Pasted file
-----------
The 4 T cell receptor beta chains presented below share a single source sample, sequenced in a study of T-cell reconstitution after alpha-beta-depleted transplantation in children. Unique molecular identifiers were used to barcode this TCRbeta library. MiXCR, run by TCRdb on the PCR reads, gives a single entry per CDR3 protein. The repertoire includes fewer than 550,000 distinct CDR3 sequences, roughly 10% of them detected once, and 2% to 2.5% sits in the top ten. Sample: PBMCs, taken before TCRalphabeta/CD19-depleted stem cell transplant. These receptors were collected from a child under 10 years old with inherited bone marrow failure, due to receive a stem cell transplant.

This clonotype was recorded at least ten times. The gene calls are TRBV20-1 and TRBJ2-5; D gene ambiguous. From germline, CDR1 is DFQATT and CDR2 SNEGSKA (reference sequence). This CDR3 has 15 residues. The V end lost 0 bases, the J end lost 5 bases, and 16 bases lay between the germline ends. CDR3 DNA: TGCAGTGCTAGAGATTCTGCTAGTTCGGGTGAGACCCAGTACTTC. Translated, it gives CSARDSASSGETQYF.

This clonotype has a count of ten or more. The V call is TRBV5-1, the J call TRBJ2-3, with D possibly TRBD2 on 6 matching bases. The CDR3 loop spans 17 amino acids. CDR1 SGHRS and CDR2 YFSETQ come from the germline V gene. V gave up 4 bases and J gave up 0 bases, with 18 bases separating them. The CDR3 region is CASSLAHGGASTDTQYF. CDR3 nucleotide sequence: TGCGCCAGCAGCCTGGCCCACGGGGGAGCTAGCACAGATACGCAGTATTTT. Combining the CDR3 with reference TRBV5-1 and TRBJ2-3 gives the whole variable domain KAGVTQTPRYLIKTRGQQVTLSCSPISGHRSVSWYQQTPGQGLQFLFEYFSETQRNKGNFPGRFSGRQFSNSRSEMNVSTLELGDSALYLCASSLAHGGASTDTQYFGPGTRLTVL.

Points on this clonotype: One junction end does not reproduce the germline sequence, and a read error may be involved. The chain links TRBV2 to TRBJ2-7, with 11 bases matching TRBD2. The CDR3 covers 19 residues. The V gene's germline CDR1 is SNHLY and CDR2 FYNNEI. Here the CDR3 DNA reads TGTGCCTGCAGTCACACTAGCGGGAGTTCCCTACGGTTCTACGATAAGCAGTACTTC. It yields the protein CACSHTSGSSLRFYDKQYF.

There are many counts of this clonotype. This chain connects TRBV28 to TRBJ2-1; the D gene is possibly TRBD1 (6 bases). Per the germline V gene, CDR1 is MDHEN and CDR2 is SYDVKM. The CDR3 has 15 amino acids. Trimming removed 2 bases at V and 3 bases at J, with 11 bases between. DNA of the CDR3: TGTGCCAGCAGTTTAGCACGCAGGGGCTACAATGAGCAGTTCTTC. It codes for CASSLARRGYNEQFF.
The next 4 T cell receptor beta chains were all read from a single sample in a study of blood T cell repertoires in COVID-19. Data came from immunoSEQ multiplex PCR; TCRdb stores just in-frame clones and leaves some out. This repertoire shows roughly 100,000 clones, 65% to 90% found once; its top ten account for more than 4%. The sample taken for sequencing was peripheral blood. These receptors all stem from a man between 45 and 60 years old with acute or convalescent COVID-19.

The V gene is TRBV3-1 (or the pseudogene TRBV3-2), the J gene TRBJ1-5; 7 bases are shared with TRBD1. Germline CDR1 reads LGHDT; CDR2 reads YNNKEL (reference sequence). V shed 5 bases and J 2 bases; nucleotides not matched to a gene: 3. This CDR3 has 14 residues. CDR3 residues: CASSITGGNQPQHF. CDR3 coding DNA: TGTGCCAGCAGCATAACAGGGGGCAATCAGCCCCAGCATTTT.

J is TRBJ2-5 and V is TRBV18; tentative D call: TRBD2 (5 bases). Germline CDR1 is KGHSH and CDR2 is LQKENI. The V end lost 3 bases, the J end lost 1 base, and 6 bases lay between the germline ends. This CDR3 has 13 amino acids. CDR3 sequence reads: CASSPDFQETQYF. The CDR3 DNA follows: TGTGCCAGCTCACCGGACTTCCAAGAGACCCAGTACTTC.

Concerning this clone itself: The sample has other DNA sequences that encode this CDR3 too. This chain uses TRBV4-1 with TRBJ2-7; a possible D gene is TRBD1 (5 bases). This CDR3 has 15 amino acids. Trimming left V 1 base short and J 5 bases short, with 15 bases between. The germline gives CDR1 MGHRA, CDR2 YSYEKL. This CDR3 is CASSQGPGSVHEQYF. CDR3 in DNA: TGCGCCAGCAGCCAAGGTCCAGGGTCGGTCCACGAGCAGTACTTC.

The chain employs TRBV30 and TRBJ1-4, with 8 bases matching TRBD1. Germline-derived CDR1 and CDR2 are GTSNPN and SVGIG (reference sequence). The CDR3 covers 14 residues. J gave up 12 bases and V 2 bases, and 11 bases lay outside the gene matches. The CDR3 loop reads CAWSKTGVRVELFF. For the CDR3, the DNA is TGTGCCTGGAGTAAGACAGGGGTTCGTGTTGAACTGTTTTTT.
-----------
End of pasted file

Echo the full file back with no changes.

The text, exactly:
The 4 T cell receptor beta chains presented below share a single source sample, sequenced in a study of T-cell reconstitution after alpha-beta-depleted transplantation in children. Unique molecular identifiers were used to barcode this TCRbeta library. MiXCR, run by TCRdb on the PCR reads, gives a single entry per CDR3 protein. The repertoire includes fewer than 550,000 distinct CDR3 sequences, roughly 10% of them detected once, and 2% to 2.5% sits in the top ten. Sample: PBMCs, taken before TCRalphabeta/CD19-depleted stem cell transplant. These receptors were collected from a child under 10 years old with inherited bone marrow failure, due to receive a stem cell transplant.

This clonotype was recorded at least ten times. The gene calls are TRBV20-1 and TRBJ2-5; D gene ambiguous. From germline, CDR1 is DFQATT and CDR2 SNEGSKA (reference sequence). This CDR3 has 15 residues. The V end lost 0 bases, the J end lost 5 bases, and 16 bases lay between the germline ends. CDR3 DNA: TGCAGTGCTAGAGATTCTGCTAGTTCGGGTGAGACCCAGTACTTC. Translated, it gives CSARDSASSGETQYF.

This clonotype has a count of ten or more. The V call is TRBV5-1, the J call TRBJ2-3, with D possibly TRBD2 on 6 matching bases. The CDR3 loop spans 17 amino acids. CDR1 SGHRS and CDR2 YFSETQ come from the germline V gene. V gave up 4 bases and J gave up 0 bases, with 18 bases separating them. The CDR3 region is CASSLAHGGASTDTQYF. CDR3 nucleotide sequence: TGCGCCAGCAGCCTGGCCCACGGGGGAGCTAGCACAGATACGCAGTATTTT. Combining the CDR3 with reference TRBV5-1 and TRBJ2-3 gives the whole variable domain KAGVTQTPRYLIKTRGQQVTLSCSPISGHRSVSWYQQTPGQGLQFLFEYFSETQRNKGNFPGRFSGRQFSNSRSEMNVSTLELGDSALYLCASSLAHGGASTDTQYFGPGTRLTVL.

Points on this clonotype: One junction end does not reproduce the germline sequence, and a read error may be involved. The chain links TRBV2 to TRBJ2-7, with 11 bases matching TRBD2. The CDR3 covers 19 residues. The V gene's germline CDR1 is SNHLY and CDR2 FYNNEI. Here the CDR3 DNA reads TGTGCCTGCAGTCACACTAGCGGGAGTTCCCTACGGTTCTACGATAAGCAGTACTTC. It yields the protein CACSHTSGSSLRFYDKQYF.

There are many counts of this clonotype. This chain connects TRBV28 to TRBJ2-1; the D gene is possibly TRBD1 (6 bases). Per the germline V gene, CDR1 is MDHEN and CDR2 is SYDVKM. The CDR3 has 15 amino acids. Trimming removed 2 bases at V and 3 bases at J, with 11 bases between. DNA of the CDR3: TGTGCCAGCAGTTTAGCACGCAGGGGCTACAATGAGCAGTTCTTC. It codes for CASSLARRGYNEQFF.
The next 4 T cell receptor beta chains were all read from a single sample in a study of blood T cell repertoires in COVID-19. Data came from immunoSEQ multiplex PCR; TCRdb stores just in-frame clones and leaves some out. This repertoire shows roughly 100,000 clones, 65% to 90% found once; its top ten account for more than 4%. The sample taken for sequencing was peripheral blood. These receptors all stem from a man between 45 and 60 years old with acute or convalescent COVID-19.

The V gene is TRBV3-1 (or the pseudogene TRBV3-2), the J gene TRBJ1-5; 7 bases are shared with TRBD1. Germline CDR1 reads LGHDT; CDR2 reads YNNKEL (reference sequence). V shed 5 bases and J 2 bases; nucleotides not matched to a gene: 3. This CDR3 has 14 residues. CDR3 residues: CASSITGGNQPQHF. CDR3 coding DNA: TGTGCCAGCAGCATAACAGGGGGCAATCAGCCCCAGCATTTT.

J is TRBJ2-5 and V is TRBV18; tentative D call: TRBD2 (5 bases). Germline CDR1 is KGHSH and CDR2 is LQKENI. The V end lost 3 bases, the J end lost 1 base, and 6 bases lay between the germline ends. This CDR3 has 13 amino acids. CDR3 sequence reads: CASSPDFQETQYF. The CDR3 DNA follows: TGTGCCAGCTCACCGGACTTCCAAGAGACCCAGTACTTC.

Concerning this clone itself: The sample has other DNA sequences that encode this CDR3 too. This chain uses TRBV4-1 with TRBJ2-7; a possible D gene is TRBD1 (5 bases). This CDR3 has 15 amino acids. Trimming left V 1 base short and J 5 bases short, with 15 bases between. The germline gives CDR1 MGHRA, CDR2 YSYEKL. This CDR3 is CASSQGPGSVHEQYF. CDR3 in DNA: TGCGCCAGCAGCCAAGGTCCAGGGTCGGTCCACGAGCAGTACTTC.

The chain employs TRBV30 and TRBJ1-4, with 8 bases matching TRBD1. Germline-derived CDR1 and CDR2 are GTSNPN and SVGIG (reference sequence). The CDR3 covers 14 residues. J gave up 12 bases and V 2 bases, and 11 bases lay outside the gene matches. The CDR3 loop reads CAWSKTGVRVELFF. For the CDR3, the DNA is TGTGCCTGGAGTAAGACAGGGGTTCGTGTTGAACTGTTTTTT.